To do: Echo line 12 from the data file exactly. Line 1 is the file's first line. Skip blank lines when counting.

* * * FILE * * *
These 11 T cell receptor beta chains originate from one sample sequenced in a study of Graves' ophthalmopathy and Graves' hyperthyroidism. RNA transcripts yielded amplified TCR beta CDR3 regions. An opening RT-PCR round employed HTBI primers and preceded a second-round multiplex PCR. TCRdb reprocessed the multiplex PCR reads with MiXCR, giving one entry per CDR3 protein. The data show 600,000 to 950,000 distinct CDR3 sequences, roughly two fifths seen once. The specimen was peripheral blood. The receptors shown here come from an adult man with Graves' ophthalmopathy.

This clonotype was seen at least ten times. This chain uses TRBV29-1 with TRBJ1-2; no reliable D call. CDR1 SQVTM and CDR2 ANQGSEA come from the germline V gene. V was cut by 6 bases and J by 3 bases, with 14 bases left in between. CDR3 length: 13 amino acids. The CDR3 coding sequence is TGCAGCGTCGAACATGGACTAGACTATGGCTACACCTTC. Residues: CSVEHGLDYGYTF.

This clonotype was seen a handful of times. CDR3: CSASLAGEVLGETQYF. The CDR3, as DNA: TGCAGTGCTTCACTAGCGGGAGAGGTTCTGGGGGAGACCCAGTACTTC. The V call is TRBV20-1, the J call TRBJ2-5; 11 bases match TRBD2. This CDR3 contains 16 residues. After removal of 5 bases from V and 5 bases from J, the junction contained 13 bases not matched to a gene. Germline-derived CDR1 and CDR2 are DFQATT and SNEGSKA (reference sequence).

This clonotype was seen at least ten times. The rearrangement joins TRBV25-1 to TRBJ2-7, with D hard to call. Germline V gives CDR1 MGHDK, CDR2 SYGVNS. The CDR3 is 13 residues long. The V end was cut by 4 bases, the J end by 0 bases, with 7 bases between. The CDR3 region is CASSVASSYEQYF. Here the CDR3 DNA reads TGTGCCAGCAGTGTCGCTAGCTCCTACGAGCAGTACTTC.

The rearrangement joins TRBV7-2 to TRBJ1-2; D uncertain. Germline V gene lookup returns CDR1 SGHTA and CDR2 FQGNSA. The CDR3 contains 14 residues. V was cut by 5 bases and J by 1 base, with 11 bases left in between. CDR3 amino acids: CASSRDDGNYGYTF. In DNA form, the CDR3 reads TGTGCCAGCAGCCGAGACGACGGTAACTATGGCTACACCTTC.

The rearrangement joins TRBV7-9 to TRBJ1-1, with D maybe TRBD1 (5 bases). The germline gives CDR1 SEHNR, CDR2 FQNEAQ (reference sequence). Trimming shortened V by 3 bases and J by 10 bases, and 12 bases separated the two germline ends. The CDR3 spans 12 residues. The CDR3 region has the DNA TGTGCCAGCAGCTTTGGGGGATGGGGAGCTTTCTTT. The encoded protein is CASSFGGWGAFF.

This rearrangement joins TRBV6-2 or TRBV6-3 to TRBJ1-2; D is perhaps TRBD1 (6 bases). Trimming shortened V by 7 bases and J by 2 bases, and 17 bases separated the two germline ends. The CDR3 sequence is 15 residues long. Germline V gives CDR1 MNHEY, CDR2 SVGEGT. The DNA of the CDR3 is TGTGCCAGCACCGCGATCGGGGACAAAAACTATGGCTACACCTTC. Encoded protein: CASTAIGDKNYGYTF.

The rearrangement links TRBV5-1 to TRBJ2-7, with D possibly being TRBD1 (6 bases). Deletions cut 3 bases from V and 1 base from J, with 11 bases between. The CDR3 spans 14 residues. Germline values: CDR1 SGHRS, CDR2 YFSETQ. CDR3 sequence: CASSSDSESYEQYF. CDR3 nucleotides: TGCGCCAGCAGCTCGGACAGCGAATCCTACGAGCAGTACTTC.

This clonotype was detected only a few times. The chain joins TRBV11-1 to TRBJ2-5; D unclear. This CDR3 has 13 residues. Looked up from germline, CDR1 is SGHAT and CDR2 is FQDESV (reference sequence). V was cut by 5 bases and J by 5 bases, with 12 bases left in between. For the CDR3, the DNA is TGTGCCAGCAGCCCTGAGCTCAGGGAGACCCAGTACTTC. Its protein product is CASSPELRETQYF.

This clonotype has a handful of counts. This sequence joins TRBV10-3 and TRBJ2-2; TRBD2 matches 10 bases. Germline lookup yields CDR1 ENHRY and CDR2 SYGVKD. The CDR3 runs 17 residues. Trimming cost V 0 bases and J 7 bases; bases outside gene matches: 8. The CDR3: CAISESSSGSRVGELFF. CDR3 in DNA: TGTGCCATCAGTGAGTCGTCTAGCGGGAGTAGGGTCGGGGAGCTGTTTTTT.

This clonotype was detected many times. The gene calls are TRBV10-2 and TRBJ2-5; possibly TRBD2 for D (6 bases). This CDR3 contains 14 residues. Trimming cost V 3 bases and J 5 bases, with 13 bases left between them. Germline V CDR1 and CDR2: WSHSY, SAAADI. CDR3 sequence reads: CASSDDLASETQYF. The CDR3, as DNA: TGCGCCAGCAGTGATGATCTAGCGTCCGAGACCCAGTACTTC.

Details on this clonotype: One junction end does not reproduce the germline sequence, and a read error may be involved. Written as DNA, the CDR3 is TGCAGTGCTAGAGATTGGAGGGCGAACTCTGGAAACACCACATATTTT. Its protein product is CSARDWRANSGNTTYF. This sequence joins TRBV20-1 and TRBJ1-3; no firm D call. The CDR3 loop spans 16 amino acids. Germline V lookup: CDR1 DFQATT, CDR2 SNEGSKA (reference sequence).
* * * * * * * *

Details on this clonotype: One junction end does not reproduce the germline sequence, and a read error may be involved. Written as DNA, the CDR3 is TGCAGTGCTAGAGATTGGAGGGCGAACTCTGGAAACACCACATATTTT. Its protein product is CSARDWRANSGNTTYF. This sequence joins TRBV20-1 and TRBJ1-3; no firm D call. The CDR3 loop spans 16 amino acids. Germline V lookup: CDR1 DFQATT, CDR2 SNEGSKA (reference sequence).